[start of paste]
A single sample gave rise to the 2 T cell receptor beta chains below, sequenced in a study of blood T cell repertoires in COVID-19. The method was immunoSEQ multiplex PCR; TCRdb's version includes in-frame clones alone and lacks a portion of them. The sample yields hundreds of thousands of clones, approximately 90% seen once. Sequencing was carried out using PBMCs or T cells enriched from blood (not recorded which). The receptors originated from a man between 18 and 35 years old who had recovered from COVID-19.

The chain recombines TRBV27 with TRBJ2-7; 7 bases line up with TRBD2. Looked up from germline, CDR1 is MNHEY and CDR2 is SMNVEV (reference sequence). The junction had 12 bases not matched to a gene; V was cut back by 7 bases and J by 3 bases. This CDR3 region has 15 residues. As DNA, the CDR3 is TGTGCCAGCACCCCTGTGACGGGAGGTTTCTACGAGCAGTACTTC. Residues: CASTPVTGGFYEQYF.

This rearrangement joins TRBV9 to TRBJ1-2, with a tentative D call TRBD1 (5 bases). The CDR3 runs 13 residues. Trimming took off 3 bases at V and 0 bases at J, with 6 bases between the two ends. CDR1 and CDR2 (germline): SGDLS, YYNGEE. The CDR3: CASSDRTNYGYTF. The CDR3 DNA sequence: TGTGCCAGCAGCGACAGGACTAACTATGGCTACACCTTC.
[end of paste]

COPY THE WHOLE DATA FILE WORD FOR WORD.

A single sample gave rise to the 2 T cell receptor beta chains below, sequenced in a study of blood T cell repertoires in COVID-19. The method was immunoSEQ multiplex PCR; TCRdb's version includes in-frame clones alone and lacks a portion of them. The sample yields hundreds of thousands of clones, approximately 90% seen once. Sequencing was carried out using PBMCs or T cells enriched from blood (not recorded which). The receptors originated from a man between 18 and 35 years old who had recovered from COVID-19.

The chain recombines TRBV27 with TRBJ2-7; 7 bases line up with TRBD2. Looked up from germline, CDR1 is MNHEY and CDR2 is SMNVEV (reference sequence). The junction had 12 bases not matched to a gene; V was cut back by 7 bases and J by 3 bases. This CDR3 region has 15 residues. As DNA, the CDR3 is TGTGCCAGCACCCCTGTGACGGGAGGTTTCTACGAGCAGTACTTC. Residues: CASTPVTGGFYEQYF.

This rearrangement joins TRBV9 to TRBJ1-2, with a tentative D call TRBD1 (5 bases). The CDR3 runs 13 residues. Trimming took off 3 bases at V and 0 bases at J, with 6 bases between the two ends. CDR1 and CDR2 (germline): SGDLS, YYNGEE. The CDR3: CASSDRTNYGYTF. The CDR3 DNA sequence: TGTGCCAGCAGCGACAGGACTAACTATGGCTACACCTTC.